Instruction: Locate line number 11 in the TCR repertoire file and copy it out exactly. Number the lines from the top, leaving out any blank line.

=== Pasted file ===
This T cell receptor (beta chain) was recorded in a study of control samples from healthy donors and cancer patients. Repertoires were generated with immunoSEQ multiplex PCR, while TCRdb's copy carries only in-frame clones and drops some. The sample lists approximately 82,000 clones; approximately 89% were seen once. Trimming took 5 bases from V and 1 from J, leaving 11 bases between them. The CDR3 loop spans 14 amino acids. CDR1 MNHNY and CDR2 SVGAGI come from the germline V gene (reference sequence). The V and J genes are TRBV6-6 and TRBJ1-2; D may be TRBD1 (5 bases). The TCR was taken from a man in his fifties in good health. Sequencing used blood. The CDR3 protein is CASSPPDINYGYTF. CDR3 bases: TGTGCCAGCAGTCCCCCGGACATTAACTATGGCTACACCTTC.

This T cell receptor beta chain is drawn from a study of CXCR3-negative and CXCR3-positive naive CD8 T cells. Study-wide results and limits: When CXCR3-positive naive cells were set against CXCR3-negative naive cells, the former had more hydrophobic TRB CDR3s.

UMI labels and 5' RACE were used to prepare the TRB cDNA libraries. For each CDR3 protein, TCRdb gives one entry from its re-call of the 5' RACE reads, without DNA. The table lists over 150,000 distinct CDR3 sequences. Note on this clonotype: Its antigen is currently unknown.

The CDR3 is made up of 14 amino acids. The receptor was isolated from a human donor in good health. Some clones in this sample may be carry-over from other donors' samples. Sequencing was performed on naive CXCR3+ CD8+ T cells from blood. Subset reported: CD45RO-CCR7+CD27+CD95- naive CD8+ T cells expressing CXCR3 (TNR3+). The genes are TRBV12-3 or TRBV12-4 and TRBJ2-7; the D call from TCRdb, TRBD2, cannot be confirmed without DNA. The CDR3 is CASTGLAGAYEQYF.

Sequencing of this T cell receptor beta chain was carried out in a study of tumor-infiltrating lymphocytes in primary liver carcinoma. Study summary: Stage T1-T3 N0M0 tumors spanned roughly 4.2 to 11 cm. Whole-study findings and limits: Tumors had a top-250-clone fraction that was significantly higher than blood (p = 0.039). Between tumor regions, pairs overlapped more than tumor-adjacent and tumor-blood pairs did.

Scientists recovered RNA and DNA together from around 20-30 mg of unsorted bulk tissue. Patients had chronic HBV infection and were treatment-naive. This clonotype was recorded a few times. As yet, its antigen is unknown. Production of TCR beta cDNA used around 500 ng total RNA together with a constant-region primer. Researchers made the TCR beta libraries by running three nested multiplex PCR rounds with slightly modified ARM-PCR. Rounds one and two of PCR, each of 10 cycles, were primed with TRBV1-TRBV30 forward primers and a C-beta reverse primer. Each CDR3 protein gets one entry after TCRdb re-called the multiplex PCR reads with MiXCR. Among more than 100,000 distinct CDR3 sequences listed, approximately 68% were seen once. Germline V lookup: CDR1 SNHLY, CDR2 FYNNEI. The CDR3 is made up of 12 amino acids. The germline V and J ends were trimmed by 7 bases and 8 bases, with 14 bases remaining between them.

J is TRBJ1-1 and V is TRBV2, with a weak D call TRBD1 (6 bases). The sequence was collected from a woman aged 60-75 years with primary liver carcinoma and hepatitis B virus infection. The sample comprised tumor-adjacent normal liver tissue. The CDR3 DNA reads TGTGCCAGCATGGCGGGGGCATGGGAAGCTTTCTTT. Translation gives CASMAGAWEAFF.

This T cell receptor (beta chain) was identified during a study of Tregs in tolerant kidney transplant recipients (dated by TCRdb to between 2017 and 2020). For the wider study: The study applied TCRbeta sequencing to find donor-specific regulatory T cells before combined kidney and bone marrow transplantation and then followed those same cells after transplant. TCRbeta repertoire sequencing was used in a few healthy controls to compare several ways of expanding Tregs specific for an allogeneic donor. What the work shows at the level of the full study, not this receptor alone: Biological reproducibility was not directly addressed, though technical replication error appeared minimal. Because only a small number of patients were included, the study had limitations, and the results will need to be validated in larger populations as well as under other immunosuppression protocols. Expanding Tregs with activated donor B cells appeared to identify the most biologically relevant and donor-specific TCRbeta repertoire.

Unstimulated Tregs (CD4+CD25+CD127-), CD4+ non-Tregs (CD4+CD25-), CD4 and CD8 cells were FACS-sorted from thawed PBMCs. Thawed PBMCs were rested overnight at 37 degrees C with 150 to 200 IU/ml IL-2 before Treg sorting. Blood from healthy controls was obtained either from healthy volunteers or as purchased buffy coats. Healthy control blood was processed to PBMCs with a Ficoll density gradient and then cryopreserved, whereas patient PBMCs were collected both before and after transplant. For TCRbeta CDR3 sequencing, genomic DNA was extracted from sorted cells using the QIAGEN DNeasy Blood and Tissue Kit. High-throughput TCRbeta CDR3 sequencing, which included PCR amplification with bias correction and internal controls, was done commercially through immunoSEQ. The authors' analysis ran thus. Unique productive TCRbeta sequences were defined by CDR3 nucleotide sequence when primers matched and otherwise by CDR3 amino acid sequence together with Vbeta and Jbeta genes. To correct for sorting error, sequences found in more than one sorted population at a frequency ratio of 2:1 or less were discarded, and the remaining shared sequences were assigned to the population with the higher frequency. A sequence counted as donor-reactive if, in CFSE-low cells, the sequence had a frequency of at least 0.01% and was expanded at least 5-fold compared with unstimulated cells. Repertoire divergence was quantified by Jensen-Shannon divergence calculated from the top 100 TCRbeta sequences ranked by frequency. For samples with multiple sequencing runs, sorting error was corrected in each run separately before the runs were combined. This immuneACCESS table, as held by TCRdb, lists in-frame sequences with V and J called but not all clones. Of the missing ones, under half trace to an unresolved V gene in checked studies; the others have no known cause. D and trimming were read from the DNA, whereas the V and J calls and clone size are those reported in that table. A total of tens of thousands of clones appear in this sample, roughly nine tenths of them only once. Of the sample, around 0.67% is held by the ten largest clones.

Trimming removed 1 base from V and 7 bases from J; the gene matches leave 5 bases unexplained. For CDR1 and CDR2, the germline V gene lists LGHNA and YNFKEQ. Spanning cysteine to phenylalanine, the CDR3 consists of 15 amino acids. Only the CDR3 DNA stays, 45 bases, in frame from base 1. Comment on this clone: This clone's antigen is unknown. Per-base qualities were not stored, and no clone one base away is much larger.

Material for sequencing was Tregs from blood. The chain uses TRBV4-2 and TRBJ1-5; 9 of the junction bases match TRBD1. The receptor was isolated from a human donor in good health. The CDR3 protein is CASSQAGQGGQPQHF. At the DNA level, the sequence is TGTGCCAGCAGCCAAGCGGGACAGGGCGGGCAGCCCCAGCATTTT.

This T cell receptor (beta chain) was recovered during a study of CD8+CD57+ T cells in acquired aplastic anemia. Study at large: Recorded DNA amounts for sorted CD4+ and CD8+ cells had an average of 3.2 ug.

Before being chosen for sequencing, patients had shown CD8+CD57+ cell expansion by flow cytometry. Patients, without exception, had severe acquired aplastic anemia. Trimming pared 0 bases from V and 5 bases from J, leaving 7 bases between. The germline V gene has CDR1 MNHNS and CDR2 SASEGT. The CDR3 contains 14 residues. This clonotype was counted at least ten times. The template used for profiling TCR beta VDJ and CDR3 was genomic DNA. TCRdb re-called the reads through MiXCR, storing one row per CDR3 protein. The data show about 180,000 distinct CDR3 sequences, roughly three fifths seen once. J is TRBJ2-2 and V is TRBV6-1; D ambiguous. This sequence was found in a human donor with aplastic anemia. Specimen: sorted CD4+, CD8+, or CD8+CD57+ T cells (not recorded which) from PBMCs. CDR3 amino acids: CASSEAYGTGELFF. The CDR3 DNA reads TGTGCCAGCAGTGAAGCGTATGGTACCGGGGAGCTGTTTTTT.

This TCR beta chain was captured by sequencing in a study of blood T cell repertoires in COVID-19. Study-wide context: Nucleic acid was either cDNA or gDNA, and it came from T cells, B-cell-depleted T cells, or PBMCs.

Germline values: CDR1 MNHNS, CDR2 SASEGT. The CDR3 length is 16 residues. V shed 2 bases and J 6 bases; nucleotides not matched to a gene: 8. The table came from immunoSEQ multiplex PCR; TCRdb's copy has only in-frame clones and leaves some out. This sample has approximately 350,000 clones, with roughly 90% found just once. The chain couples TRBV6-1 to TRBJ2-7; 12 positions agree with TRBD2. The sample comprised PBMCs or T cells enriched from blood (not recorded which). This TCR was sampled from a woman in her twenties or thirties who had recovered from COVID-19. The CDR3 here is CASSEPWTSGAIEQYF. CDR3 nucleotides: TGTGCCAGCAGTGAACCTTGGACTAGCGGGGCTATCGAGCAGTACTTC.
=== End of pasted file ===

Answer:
Material for sequencing was Tregs from blood. The chain uses TRBV4-2 and TRBJ1-5; 9 of the junction bases match TRBD1. The receptor was isolated from a human donor in good health. The CDR3 protein is CASSQAGQGGQPQHF. At the DNA level, the sequence is TGTGCCAGCAGCCAAGCGGGACAGGGCGGGCAGCCCCAGCATTTT.